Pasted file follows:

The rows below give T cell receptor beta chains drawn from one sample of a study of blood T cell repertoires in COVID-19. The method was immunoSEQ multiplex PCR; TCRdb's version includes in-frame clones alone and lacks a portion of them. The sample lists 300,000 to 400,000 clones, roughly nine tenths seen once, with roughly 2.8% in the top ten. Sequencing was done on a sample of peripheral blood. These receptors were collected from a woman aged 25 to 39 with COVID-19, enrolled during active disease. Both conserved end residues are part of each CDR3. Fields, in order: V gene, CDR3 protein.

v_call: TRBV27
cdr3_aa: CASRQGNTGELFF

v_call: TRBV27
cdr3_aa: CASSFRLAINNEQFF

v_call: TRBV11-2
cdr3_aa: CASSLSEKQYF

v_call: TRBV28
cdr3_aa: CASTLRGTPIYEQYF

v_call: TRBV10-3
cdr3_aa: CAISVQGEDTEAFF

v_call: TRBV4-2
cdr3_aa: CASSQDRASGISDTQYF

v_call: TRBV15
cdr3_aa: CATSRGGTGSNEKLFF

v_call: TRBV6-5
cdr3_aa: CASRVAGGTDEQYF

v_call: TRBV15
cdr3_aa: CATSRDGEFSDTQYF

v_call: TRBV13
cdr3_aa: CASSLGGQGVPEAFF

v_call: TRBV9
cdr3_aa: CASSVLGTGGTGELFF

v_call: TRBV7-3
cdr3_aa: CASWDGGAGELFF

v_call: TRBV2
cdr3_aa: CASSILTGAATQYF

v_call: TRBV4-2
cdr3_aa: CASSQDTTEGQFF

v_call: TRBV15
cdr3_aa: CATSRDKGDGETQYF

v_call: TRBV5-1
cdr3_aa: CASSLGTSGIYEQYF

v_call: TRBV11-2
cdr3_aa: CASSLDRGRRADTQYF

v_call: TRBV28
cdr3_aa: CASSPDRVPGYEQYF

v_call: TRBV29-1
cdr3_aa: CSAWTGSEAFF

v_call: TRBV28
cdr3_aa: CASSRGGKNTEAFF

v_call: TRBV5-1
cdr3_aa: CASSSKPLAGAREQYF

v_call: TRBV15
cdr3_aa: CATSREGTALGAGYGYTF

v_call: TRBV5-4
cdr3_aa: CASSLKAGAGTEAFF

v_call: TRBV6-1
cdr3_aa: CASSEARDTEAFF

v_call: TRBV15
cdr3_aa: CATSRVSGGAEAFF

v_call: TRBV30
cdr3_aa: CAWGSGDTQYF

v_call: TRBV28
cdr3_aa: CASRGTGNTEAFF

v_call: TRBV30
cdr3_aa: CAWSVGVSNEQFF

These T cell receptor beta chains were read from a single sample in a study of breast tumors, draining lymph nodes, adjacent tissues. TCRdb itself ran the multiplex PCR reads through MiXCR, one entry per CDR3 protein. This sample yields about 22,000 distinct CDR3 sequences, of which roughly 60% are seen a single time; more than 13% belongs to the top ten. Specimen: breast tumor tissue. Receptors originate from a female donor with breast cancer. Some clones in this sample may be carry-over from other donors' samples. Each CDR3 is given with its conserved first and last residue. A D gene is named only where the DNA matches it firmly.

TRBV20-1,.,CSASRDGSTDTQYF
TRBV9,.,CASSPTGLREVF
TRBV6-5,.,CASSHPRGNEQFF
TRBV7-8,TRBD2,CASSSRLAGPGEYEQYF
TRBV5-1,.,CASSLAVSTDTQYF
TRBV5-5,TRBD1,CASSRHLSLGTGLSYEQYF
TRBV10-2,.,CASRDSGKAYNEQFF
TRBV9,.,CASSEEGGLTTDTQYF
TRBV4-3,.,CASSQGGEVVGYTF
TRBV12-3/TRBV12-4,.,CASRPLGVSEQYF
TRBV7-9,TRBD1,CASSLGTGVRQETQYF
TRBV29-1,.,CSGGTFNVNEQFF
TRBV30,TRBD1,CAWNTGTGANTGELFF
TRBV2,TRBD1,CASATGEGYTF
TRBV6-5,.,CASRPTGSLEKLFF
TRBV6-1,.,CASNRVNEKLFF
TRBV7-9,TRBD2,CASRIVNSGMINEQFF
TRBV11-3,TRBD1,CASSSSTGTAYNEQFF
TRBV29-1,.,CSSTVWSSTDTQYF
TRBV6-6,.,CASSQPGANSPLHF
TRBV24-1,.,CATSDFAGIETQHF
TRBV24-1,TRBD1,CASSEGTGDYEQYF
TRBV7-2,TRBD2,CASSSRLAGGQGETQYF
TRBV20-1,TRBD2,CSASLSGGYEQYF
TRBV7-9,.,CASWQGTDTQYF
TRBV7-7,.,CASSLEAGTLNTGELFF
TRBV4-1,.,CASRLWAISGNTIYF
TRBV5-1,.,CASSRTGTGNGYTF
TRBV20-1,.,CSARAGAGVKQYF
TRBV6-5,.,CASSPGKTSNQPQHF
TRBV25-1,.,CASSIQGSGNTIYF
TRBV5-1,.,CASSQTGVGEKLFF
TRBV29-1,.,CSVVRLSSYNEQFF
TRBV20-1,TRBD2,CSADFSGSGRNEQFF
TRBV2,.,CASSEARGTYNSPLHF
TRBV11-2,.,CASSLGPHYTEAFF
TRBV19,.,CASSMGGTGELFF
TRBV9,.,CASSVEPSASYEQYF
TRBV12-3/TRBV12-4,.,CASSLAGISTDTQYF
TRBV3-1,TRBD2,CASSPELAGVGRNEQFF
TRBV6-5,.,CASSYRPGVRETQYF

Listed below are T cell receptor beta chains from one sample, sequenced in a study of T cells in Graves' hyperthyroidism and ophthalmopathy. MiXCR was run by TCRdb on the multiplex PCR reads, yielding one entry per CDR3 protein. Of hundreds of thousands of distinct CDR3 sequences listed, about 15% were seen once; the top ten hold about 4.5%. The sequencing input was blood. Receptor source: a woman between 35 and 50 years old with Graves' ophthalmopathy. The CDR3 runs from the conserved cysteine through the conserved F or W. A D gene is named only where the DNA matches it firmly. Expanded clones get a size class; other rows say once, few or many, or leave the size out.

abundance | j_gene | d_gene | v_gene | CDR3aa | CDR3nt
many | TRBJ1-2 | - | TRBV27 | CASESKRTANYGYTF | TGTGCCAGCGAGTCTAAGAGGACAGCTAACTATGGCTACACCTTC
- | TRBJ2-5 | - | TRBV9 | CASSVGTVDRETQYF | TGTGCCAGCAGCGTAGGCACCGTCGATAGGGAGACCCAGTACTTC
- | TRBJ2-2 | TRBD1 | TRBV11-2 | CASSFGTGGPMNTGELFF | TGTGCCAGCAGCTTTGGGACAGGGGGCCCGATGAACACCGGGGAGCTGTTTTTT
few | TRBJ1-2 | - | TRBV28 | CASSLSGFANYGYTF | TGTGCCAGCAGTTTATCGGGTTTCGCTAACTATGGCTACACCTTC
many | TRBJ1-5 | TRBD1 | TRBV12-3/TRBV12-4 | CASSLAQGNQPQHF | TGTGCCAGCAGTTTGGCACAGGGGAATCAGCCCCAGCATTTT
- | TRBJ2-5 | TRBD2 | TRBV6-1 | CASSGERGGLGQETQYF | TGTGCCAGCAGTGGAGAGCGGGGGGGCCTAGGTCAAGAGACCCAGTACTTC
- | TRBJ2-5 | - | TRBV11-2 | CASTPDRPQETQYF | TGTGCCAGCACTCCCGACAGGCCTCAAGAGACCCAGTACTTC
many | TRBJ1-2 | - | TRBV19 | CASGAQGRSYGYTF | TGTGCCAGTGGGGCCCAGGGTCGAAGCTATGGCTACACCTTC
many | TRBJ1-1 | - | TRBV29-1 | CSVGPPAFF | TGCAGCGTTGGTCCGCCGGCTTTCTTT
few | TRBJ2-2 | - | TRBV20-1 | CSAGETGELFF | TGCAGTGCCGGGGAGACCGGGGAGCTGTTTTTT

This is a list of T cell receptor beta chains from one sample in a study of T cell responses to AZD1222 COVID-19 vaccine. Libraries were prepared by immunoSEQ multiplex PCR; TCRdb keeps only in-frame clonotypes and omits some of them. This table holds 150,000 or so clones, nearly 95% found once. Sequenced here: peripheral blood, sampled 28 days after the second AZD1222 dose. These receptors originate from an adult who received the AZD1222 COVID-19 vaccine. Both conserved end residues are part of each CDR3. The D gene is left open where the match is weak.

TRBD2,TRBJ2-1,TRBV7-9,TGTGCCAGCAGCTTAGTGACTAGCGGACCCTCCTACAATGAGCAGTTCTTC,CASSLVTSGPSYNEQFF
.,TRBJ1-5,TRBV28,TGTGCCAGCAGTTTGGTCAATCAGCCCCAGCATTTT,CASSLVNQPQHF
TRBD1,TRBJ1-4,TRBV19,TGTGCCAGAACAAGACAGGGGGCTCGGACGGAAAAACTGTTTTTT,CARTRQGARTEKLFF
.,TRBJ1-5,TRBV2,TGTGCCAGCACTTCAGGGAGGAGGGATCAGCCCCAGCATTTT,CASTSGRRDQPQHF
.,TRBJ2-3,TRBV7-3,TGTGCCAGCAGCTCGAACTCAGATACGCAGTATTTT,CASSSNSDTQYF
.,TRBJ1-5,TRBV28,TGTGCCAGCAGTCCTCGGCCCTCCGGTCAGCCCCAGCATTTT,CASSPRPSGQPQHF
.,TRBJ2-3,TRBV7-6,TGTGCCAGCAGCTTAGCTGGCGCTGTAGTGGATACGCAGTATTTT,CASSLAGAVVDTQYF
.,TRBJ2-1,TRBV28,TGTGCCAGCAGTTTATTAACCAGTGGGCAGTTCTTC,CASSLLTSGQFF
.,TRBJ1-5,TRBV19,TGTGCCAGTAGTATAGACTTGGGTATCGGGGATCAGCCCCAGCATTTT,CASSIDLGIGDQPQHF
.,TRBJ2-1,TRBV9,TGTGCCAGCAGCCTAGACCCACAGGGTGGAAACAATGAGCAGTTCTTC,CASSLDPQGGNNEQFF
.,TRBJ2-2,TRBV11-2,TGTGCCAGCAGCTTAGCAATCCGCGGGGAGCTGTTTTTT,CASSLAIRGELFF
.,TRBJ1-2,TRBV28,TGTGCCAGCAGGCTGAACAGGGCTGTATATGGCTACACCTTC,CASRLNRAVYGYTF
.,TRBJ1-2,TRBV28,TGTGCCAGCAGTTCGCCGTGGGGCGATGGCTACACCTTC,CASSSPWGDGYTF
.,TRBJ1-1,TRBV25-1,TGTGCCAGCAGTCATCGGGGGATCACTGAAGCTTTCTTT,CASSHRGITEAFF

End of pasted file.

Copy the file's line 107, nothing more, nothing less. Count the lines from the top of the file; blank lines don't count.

- | TRBJ2-5 | TRBD2 | TRBV6-1 | CASSGERGGLGQETQYF | TGTGCCAGCAGTGGAGAGCGGGGGGGCCTAGGTCAAGAGACCCAGTACTTC